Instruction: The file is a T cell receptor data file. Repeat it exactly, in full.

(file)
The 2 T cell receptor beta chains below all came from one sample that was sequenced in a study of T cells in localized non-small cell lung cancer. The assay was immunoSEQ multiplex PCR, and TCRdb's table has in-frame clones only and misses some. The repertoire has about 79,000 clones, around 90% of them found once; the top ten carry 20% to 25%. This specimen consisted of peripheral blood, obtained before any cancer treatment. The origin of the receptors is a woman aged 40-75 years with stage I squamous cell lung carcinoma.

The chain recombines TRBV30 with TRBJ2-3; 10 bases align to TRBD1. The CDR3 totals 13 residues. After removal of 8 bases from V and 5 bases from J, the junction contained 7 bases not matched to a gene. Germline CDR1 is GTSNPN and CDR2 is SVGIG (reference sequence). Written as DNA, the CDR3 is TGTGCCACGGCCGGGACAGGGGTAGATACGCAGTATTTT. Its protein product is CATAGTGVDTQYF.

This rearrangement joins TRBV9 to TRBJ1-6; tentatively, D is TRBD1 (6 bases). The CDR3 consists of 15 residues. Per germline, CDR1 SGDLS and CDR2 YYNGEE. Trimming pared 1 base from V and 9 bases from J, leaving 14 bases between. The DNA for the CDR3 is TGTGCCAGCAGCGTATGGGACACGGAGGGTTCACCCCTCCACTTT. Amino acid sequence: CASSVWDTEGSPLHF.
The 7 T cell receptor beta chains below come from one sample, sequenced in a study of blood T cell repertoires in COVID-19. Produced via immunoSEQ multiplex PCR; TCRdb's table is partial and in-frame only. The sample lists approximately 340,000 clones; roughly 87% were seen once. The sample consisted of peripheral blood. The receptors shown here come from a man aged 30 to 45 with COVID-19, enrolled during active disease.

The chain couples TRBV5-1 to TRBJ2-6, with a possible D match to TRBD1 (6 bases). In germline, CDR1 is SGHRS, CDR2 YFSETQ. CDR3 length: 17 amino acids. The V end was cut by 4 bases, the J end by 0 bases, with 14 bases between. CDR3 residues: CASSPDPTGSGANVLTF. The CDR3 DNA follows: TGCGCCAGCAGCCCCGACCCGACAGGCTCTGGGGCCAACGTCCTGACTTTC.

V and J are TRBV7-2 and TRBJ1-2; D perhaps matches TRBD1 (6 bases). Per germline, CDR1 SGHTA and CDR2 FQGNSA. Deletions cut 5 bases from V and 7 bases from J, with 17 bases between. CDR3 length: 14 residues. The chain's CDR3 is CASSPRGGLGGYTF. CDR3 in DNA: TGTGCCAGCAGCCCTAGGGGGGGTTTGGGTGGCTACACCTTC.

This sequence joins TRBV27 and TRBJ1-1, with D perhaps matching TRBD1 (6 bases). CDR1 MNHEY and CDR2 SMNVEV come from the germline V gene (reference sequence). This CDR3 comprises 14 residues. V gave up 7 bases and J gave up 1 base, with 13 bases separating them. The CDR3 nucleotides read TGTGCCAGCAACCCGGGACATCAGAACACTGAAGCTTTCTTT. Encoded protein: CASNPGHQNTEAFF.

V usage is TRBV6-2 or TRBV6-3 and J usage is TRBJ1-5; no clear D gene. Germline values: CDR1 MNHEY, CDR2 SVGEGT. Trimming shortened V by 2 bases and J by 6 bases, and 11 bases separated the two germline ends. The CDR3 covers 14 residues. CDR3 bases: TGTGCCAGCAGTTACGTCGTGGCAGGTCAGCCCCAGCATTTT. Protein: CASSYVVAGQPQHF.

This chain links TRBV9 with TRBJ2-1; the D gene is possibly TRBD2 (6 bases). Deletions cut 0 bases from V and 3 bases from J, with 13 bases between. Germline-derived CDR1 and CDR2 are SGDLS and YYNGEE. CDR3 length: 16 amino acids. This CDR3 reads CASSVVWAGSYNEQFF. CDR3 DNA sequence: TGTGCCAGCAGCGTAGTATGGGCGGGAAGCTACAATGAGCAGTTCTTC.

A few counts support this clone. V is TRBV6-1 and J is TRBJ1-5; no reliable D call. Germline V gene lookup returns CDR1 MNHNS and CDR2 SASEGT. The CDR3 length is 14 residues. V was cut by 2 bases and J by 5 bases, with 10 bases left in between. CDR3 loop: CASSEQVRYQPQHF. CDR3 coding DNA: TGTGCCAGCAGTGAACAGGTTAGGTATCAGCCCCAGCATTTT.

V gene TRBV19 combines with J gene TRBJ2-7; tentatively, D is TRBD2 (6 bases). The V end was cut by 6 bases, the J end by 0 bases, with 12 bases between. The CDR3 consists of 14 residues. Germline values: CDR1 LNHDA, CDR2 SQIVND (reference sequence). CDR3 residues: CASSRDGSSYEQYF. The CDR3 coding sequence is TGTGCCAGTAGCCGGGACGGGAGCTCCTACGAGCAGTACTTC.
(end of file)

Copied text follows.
The 2 T cell receptor beta chains below all came from one sample that was sequenced in a study of T cells in localized non-small cell lung cancer. The assay was immunoSEQ multiplex PCR, and TCRdb's table has in-frame clones only and misses some. The repertoire has about 79,000 clones, around 90% of them found once; the top ten carry 20% to 25%. This specimen consisted of peripheral blood, obtained before any cancer treatment. The origin of the receptors is a woman aged 40-75 years with stage I squamous cell lung carcinoma.

The chain recombines TRBV30 with TRBJ2-3; 10 bases align to TRBD1. The CDR3 totals 13 residues. After removal of 8 bases from V and 5 bases from J, the junction contained 7 bases not matched to a gene. Germline CDR1 is GTSNPN and CDR2 is SVGIG (reference sequence). Written as DNA, the CDR3 is TGTGCCACGGCCGGGACAGGGGTAGATACGCAGTATTTT. Its protein product is CATAGTGVDTQYF.

This rearrangement joins TRBV9 to TRBJ1-6; tentatively, D is TRBD1 (6 bases). The CDR3 consists of 15 residues. Per germline, CDR1 SGDLS and CDR2 YYNGEE. Trimming pared 1 base from V and 9 bases from J, leaving 14 bases between. The DNA for the CDR3 is TGTGCCAGCAGCGTATGGGACACGGAGGGTTCACCCCTCCACTTT. Amino acid sequence: CASSVWDTEGSPLHF.
The 7 T cell receptor beta chains below come from one sample, sequenced in a study of blood T cell repertoires in COVID-19. Produced via immunoSEQ multiplex PCR; TCRdb's table is partial and in-frame only. The sample lists approximately 340,000 clones; roughly 87% were seen once. The sample consisted of peripheral blood. The receptors shown here come from a man aged 30 to 45 with COVID-19, enrolled during active disease.

The chain couples TRBV5-1 to TRBJ2-6, with a possible D match to TRBD1 (6 bases). In germline, CDR1 is SGHRS, CDR2 YFSETQ. CDR3 length: 17 amino acids. The V end was cut by 4 bases, the J end by 0 bases, with 14 bases between. CDR3 residues: CASSPDPTGSGANVLTF. The CDR3 DNA follows: TGCGCCAGCAGCCCCGACCCGACAGGCTCTGGGGCCAACGTCCTGACTTTC.

V and J are TRBV7-2 and TRBJ1-2; D perhaps matches TRBD1 (6 bases). Per germline, CDR1 SGHTA and CDR2 FQGNSA. Deletions cut 5 bases from V and 7 bases from J, with 17 bases between. CDR3 length: 14 residues. The chain's CDR3 is CASSPRGGLGGYTF. CDR3 in DNA: TGTGCCAGCAGCCCTAGGGGGGGTTTGGGTGGCTACACCTTC.

This sequence joins TRBV27 and TRBJ1-1, with D perhaps matching TRBD1 (6 bases). CDR1 MNHEY and CDR2 SMNVEV come from the germline V gene (reference sequence). This CDR3 comprises 14 residues. V gave up 7 bases and J gave up 1 base, with 13 bases separating them. The CDR3 nucleotides read TGTGCCAGCAACCCGGGACATCAGAACACTGAAGCTTTCTTT. Encoded protein: CASNPGHQNTEAFF.

V usage is TRBV6-2 or TRBV6-3 and J usage is TRBJ1-5; no clear D gene. Germline values: CDR1 MNHEY, CDR2 SVGEGT. Trimming shortened V by 2 bases and J by 6 bases, and 11 bases separated the two germline ends. The CDR3 covers 14 residues. CDR3 bases: TGTGCCAGCAGTTACGTCGTGGCAGGTCAGCCCCAGCATTTT. Protein: CASSYVVAGQPQHF.

This chain links TRBV9 with TRBJ2-1; the D gene is possibly TRBD2 (6 bases). Deletions cut 0 bases from V and 3 bases from J, with 13 bases between. Germline-derived CDR1 and CDR2 are SGDLS and YYNGEE. CDR3 length: 16 amino acids. This CDR3 reads CASSVVWAGSYNEQFF. CDR3 DNA sequence: TGTGCCAGCAGCGTAGTATGGGCGGGAAGCTACAATGAGCAGTTCTTC.

A few counts support this clone. V is TRBV6-1 and J is TRBJ1-5; no reliable D call. Germline V gene lookup returns CDR1 MNHNS and CDR2 SASEGT. The CDR3 length is 14 residues. V was cut by 2 bases and J by 5 bases, with 10 bases left in between. CDR3 loop: CASSEQVRYQPQHF. CDR3 coding DNA: TGTGCCAGCAGTGAACAGGTTAGGTATCAGCCCCAGCATTTT.

V gene TRBV19 combines with J gene TRBJ2-7; tentatively, D is TRBD2 (6 bases). The V end was cut by 6 bases, the J end by 0 bases, with 12 bases between. The CDR3 consists of 14 residues. Germline values: CDR1 LNHDA, CDR2 SQIVND (reference sequence). CDR3 residues: CASSRDGSSYEQYF. The CDR3 coding sequence is TGTGCCAGTAGCCGGGACGGGAGCTCCTACGAGCAGTACTTC.